A few years later, when I mentioned all of this to my therapist, she suggested that I get an ADHD evaluation. I was still skeptical; I didn’t match any of the stereotypes I associated with ADHD: low grades and job performance evaluations, hyperactivity, cars and homes in disarray — in other words, external chaos that I didn’t see in my life, which was designed carefully and intentionally so I wouldn’t lose anything or forget. I eventually came across videos from Jessica McCabe, creator of the YouTube channel How to ADHD, about how to know if you have the disorder. Her videos taught me that it was normal for women like me to feel this way. I didn’t have to have an obviously dysfunctional outer life to have an inner disorder. In fact, the very things I was doing that made me discount the suggestion were actually coping mechanisms to help treat the disorder.

My assumptions were both terribly wrong and terribly common. Women and nonbinary people who were assigned female at birth have been underdiagnosed for decades , leading to a recent surge in advocacy and resources trying to get us the help we need, even now in our 30s, 40s, and beyond. I’m so glad this awareness is spreading in the broader culture, but I have yet to hear anyone talk about this as it relates to faith and church.

It turns out, I’m not spiritually lazy or a failure; I have ADHD. My hyperactivity, as is common with girls, is often internalized, turned into anxiety, and channeled into extroverted hyperverbal social energy. My brain doesn’t process and encode information the same way as the brains of people who do not have ADHD. None of these things are evidence of a lack of faith or a lack of care.

Today, I am a leader within my LGBTQIA+ contemplative spiritual community. My community meets on Zoom, which allows me the freedom to write or fold laundry or move around as I participate. I know I need the discussion time with my queer faith family just as much as the lectio divina Scripture reading or listening to spiritual music together. I know what works for many to be fully present in the space isn’t going to work for my neurodivergent brain. I don't have to feel shame over that, because ADHD is not a moral or spiritual failure.

I'm still working with a therapist and medical professionals, and I am learning from the neurodivergent community how to accept myself and accommodate my needs in most of my life. But with their help, I have learned that mindfulness isn’t just sitting still trying to meditate but being aware of the present around us. So why would the presence of God be confined to a morning “quiet time” with a prayer list, a verse to memorize, and a timer for how long I have to sit in silence? I can find God more easily on a walk under a fiery sunset, in the soothing sound of tree branches, and warmth of spring sunlight. I see God in my church, which is so much healthier and more accepting than ones I’ve been in before but still messy and growing to be better. I can be present with God as my busy, active, highly verbal, easily distractible self.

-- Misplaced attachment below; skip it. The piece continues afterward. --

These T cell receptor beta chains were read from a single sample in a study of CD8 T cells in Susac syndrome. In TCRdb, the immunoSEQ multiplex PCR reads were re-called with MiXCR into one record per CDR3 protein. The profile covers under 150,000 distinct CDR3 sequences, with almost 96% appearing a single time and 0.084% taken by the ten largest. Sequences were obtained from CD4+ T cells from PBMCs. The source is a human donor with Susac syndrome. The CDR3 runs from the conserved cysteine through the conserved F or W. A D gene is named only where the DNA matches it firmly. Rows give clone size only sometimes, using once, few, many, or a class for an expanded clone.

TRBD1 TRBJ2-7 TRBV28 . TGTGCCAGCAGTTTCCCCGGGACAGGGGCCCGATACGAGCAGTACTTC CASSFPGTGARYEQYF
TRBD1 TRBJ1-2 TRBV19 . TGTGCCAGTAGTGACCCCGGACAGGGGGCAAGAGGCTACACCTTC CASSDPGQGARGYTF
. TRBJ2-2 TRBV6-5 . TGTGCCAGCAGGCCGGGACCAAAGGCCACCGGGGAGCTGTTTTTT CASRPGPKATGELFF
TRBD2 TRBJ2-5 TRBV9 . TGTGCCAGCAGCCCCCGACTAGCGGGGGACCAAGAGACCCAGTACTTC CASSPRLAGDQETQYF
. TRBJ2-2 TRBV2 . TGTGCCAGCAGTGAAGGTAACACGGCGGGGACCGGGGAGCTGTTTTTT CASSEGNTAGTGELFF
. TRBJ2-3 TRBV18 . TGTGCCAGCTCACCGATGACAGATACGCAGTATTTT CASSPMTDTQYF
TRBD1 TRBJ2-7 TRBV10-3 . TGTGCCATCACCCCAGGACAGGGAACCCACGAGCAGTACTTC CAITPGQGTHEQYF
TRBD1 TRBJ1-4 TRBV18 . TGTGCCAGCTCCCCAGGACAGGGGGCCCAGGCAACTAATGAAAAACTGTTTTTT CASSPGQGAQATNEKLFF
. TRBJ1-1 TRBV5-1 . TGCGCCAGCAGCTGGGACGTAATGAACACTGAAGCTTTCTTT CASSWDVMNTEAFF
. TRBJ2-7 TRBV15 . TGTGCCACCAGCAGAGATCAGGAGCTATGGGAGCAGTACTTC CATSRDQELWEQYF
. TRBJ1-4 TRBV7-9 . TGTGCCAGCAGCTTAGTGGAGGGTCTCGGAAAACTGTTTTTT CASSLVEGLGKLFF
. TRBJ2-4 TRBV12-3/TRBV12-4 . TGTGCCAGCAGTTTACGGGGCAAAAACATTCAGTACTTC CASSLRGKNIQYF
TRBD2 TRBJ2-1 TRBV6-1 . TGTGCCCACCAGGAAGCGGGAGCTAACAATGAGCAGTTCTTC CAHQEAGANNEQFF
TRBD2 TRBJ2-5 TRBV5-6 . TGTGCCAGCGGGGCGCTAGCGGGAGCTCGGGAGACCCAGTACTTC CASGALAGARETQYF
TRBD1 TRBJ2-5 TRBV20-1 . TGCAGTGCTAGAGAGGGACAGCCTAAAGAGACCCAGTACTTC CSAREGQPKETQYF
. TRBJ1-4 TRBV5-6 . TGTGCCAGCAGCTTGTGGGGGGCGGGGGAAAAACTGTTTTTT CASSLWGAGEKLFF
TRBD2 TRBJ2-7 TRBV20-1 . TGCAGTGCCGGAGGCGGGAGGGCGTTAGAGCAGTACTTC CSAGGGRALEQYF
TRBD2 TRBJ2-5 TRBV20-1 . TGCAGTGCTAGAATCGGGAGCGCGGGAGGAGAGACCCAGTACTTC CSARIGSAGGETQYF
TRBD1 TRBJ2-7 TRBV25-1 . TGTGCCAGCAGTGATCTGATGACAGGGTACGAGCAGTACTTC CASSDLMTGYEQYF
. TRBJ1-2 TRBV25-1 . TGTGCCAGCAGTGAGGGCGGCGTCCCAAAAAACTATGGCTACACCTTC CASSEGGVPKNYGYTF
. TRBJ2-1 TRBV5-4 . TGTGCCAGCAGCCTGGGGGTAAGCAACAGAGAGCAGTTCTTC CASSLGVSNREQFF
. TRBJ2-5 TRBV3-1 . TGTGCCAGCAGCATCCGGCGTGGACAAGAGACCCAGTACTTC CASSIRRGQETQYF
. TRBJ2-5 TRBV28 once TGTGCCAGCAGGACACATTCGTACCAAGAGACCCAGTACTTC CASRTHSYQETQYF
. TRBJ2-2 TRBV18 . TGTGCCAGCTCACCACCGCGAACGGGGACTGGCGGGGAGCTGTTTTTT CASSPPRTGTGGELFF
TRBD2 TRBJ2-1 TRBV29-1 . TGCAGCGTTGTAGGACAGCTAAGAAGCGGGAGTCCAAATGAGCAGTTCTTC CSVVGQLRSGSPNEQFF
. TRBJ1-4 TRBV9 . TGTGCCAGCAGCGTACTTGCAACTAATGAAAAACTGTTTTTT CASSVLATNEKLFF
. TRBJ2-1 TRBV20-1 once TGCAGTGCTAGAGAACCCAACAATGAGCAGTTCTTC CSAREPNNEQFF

I still grieve my forgetfulness and losing track of time. I grieve the very real elements of deficiency and disorder, as the name implies. I grieve that I can’t be a better friend or learner or church family member.

But I leverage the strengths I do have. I can’t stay focused on a long lecture, but I can take notes summarizing a 20-minute sermon. I can’t always be at church events on time on my own, but I can carefully type them into my calendar app. And while I’m doing both of these things, I can post them to our church social media accounts. I can’t remember names, but I can advocate for name tags and wear mine to help others. I can’t fast from food, but I can give to mutual aid and stay mindfully present to the needs of the world outside of my own. I can’t memorize a lesson to teach a class, but I can organize a monthly dinner for the women of my church to talk about our real lives with no agenda.

If Brother Lawrence, a humble 17th century mystic, can practice the presence of God in washing dishes, I can do all things as unto the Lord. If saints through the centuries have noticed God in nature, my suburban walks of gratitude surely “count” as holy enough. If God made me with ADHD, they must have a plan to meet me in it.

That’s faith, after all. Not following the hardest rules possible to prove you’ve earned holiness but resting in the Love that sustains us for the long haul, whether that rest is found in silent solitude or the loud laughter of fellow outcasts. The point of our spiritual practices is that we are welcome to seek and to find. Perhaps we will discover (or rediscover) something we can come home to over and over, in whatever ways we are built to travel back to the presence of the God who loves us exactly as they made us, ADHD and all.